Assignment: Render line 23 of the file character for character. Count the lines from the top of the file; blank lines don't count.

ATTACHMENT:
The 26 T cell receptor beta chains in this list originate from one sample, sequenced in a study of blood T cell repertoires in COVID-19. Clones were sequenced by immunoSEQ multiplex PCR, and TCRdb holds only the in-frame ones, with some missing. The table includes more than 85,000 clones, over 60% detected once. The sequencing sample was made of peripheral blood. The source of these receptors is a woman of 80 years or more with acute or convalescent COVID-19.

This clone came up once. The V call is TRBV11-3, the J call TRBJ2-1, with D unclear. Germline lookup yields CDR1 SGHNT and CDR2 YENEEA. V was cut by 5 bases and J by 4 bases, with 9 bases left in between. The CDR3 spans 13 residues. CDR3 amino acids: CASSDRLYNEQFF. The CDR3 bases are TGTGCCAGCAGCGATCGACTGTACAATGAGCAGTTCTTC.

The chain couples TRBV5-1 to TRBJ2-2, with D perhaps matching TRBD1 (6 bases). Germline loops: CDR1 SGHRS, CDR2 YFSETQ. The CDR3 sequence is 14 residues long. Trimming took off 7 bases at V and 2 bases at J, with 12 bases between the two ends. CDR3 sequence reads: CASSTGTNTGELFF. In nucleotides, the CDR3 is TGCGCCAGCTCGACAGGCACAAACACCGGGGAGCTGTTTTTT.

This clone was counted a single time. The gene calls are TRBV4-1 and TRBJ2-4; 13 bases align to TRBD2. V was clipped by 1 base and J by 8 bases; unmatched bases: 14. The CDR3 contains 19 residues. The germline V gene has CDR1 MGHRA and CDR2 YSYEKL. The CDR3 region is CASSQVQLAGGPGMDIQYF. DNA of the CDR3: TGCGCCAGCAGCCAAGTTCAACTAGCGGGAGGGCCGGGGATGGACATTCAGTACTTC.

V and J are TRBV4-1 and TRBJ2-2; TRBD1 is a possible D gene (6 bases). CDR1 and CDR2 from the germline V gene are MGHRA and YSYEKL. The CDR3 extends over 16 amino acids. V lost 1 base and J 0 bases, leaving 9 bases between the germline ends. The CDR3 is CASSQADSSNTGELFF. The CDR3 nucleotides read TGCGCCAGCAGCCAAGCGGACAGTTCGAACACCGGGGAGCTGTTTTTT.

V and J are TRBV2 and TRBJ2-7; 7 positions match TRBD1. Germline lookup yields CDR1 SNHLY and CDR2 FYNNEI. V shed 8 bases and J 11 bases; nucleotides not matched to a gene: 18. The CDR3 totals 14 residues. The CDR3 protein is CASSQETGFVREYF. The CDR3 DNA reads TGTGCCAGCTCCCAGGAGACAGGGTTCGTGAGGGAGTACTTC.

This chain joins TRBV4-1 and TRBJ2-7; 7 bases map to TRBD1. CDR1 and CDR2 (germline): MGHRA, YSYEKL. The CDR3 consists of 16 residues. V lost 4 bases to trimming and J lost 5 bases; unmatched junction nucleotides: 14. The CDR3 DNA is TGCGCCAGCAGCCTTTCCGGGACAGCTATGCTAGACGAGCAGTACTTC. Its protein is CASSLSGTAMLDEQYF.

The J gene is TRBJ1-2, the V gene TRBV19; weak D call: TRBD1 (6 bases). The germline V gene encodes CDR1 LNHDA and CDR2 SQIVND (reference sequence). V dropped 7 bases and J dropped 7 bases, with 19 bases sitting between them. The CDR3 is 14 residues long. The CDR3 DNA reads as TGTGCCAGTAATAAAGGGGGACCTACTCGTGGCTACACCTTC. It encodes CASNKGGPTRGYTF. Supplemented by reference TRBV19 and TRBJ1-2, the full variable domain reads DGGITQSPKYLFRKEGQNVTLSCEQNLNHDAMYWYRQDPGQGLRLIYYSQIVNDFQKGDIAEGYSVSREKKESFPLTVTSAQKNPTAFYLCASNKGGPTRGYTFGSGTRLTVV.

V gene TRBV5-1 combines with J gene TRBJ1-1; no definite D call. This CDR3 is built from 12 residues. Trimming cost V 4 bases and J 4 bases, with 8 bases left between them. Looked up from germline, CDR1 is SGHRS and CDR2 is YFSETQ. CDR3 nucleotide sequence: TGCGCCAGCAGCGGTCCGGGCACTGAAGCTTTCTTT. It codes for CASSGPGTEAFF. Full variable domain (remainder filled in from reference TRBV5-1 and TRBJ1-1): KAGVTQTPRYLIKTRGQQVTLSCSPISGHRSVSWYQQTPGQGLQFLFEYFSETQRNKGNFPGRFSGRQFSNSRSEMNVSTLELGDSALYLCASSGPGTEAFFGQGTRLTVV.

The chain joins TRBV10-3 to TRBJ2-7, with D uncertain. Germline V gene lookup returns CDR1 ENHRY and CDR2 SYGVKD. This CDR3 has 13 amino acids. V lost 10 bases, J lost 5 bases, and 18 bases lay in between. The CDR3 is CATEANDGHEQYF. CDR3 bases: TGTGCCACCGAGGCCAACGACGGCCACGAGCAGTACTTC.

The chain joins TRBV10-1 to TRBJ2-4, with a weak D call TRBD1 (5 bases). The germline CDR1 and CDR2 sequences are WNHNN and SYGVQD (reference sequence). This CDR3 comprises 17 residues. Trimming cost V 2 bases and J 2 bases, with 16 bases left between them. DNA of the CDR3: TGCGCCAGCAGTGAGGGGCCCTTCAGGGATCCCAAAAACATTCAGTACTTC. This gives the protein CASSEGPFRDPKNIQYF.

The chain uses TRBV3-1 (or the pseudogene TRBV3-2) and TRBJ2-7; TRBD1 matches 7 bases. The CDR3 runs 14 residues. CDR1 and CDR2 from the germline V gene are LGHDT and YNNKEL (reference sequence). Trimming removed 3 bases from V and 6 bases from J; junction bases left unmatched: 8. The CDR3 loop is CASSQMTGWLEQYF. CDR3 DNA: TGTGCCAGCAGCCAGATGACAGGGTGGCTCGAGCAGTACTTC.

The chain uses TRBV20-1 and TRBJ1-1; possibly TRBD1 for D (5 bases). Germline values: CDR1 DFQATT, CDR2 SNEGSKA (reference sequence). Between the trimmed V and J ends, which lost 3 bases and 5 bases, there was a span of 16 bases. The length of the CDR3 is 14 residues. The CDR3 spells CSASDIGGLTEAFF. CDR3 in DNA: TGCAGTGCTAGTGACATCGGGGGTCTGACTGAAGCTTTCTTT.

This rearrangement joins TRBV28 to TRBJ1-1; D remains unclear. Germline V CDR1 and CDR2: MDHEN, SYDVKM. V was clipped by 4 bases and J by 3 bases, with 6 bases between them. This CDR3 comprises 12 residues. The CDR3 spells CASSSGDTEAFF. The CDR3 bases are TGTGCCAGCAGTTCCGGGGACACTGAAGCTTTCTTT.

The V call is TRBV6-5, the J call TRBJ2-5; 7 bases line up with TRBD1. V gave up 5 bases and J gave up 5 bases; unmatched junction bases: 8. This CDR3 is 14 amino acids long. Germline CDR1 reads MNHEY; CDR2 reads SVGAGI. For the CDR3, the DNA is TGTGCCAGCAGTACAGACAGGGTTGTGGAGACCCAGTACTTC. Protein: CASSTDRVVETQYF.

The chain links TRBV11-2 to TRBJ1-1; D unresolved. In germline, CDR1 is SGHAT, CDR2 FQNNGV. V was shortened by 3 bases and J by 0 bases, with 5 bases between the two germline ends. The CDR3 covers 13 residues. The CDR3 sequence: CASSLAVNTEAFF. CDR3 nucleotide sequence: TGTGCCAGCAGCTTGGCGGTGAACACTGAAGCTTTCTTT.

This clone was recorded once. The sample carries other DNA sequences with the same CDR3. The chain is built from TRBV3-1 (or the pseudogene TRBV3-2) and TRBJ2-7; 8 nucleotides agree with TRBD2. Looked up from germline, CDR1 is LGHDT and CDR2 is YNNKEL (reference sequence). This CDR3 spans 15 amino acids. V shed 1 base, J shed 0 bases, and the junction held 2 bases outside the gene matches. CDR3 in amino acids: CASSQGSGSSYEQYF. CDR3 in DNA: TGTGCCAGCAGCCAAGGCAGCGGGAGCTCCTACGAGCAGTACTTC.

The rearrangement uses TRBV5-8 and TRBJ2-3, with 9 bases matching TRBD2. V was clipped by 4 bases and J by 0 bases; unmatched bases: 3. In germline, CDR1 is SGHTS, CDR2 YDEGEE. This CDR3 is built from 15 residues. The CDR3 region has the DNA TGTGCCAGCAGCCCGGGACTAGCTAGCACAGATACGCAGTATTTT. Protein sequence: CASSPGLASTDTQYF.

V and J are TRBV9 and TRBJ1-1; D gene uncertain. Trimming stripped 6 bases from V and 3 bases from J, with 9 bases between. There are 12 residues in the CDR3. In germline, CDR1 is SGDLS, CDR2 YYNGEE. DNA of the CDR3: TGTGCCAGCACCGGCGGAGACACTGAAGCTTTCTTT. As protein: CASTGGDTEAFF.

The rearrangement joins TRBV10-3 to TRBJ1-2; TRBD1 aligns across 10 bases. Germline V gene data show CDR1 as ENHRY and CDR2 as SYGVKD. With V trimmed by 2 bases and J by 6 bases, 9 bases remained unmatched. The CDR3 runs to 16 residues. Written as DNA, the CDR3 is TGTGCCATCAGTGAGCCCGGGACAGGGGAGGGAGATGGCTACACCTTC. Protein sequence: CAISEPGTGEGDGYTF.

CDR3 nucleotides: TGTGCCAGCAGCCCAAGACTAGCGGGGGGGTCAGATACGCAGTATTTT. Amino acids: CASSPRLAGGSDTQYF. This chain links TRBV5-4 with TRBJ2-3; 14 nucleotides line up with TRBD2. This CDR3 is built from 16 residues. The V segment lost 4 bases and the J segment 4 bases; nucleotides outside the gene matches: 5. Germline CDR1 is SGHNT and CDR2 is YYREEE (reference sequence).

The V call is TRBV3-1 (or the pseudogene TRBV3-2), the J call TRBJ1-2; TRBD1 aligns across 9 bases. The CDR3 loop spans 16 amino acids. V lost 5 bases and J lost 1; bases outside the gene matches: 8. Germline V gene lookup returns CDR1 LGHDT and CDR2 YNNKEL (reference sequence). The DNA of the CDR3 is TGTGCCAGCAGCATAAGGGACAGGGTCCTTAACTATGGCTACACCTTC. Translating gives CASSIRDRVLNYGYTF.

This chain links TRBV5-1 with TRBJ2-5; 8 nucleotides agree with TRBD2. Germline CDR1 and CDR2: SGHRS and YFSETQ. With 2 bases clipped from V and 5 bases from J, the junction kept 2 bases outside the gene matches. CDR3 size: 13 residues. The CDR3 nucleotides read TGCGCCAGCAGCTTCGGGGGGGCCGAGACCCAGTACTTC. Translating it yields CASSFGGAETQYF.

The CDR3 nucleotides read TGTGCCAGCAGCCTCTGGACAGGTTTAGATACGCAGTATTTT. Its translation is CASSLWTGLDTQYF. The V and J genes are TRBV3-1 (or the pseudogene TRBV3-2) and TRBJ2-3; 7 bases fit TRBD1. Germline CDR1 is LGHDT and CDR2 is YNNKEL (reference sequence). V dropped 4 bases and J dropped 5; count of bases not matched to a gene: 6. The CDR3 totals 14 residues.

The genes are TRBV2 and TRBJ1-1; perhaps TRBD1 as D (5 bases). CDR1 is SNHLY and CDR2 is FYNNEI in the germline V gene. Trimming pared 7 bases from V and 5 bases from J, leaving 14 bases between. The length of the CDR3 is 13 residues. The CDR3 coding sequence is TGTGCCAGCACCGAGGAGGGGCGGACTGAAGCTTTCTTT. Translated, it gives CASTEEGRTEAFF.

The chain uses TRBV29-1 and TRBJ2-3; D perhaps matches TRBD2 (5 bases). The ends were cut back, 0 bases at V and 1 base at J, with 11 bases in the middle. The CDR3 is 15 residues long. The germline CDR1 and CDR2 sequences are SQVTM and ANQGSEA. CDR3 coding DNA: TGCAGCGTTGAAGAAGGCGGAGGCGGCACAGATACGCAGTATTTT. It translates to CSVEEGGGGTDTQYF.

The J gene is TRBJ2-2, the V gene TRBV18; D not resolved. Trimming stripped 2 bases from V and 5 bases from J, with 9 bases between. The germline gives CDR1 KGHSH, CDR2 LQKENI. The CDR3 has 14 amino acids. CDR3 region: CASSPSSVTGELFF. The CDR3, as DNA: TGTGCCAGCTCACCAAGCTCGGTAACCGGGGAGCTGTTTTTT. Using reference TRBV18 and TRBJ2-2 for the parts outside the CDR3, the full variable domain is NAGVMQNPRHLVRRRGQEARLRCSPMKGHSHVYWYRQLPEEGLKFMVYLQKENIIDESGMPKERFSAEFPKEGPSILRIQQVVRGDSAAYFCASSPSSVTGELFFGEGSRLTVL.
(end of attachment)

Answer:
This chain links TRBV5-1 with TRBJ2-5; 8 nucleotides agree with TRBD2. Germline CDR1 and CDR2: SGHRS and YFSETQ. With 2 bases clipped from V and 5 bases from J, the junction kept 2 bases outside the gene matches. CDR3 size: 13 residues. The CDR3 nucleotides read TGCGCCAGCAGCTTCGGGGGGGCCGAGACCCAGTACTTC. Translating it yields CASSFGGAETQYF.